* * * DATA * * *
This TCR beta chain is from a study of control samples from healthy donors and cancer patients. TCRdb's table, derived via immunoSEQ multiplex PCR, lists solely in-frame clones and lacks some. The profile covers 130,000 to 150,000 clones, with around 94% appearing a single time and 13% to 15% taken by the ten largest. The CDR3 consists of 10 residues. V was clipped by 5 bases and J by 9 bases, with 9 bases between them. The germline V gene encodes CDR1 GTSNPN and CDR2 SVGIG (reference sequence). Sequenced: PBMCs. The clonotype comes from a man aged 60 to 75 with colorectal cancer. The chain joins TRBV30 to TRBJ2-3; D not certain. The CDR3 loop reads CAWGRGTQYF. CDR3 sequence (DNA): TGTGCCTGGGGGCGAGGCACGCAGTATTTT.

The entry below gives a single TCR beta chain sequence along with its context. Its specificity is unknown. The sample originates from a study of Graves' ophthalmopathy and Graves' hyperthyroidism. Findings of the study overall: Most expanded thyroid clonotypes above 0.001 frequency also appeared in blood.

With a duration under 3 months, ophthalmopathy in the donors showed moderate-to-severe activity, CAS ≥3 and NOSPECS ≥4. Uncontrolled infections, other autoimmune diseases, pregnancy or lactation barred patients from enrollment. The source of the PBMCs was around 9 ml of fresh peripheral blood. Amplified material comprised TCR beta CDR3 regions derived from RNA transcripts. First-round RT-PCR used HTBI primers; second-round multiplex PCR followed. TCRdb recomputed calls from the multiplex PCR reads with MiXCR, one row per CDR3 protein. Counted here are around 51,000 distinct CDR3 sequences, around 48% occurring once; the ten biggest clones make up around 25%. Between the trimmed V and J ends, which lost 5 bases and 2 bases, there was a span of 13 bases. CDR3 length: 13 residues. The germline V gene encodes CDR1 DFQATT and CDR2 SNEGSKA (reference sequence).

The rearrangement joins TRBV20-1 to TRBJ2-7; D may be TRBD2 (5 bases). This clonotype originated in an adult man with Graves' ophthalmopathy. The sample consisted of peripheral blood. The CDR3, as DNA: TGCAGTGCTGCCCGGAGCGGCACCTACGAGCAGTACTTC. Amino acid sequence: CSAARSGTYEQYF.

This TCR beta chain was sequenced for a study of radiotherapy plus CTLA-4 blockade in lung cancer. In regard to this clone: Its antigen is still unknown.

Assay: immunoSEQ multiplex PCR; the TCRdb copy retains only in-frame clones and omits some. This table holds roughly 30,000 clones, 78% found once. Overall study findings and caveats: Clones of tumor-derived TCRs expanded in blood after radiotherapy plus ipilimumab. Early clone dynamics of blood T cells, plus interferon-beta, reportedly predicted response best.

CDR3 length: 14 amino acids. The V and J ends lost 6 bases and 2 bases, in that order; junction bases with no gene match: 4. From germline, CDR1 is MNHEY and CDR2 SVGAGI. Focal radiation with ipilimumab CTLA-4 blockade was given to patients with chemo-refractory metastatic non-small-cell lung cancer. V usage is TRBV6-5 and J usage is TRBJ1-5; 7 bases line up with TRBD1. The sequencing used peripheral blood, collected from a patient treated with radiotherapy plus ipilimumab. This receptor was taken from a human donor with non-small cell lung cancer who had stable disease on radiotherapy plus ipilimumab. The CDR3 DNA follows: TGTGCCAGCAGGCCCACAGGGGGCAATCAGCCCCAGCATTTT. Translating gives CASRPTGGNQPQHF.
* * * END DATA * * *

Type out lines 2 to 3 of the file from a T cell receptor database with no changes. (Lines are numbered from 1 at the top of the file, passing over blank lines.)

The entry below gives a single TCR beta chain sequence along with its context. Its specificity is unknown. The sample originates from a study of Graves' ophthalmopathy and Graves' hyperthyroidism. Findings of the study overall: Most expanded thyroid clonotypes above 0.001 frequency also appeared in blood.

With a duration under 3 months, ophthalmopathy in the donors showed moderate-to-severe activity, CAS ≥3 and NOSPECS ≥4. Uncontrolled infections, other autoimmune diseases, pregnancy or lactation barred patients from enrollment. The source of the PBMCs was around 9 ml of fresh peripheral blood. Amplified material comprised TCR beta CDR3 regions derived from RNA transcripts. First-round RT-PCR used HTBI primers; second-round multiplex PCR followed. TCRdb recomputed calls from the multiplex PCR reads with MiXCR, one row per CDR3 protein. Counted here are around 51,000 distinct CDR3 sequences, around 48% occurring once; the ten biggest clones make up around 25%. Between the trimmed V and J ends, which lost 5 bases and 2 bases, there was a span of 13 bases. CDR3 length: 13 residues. The germline V gene encodes CDR1 DFQATT and CDR2 SNEGSKA (reference sequence).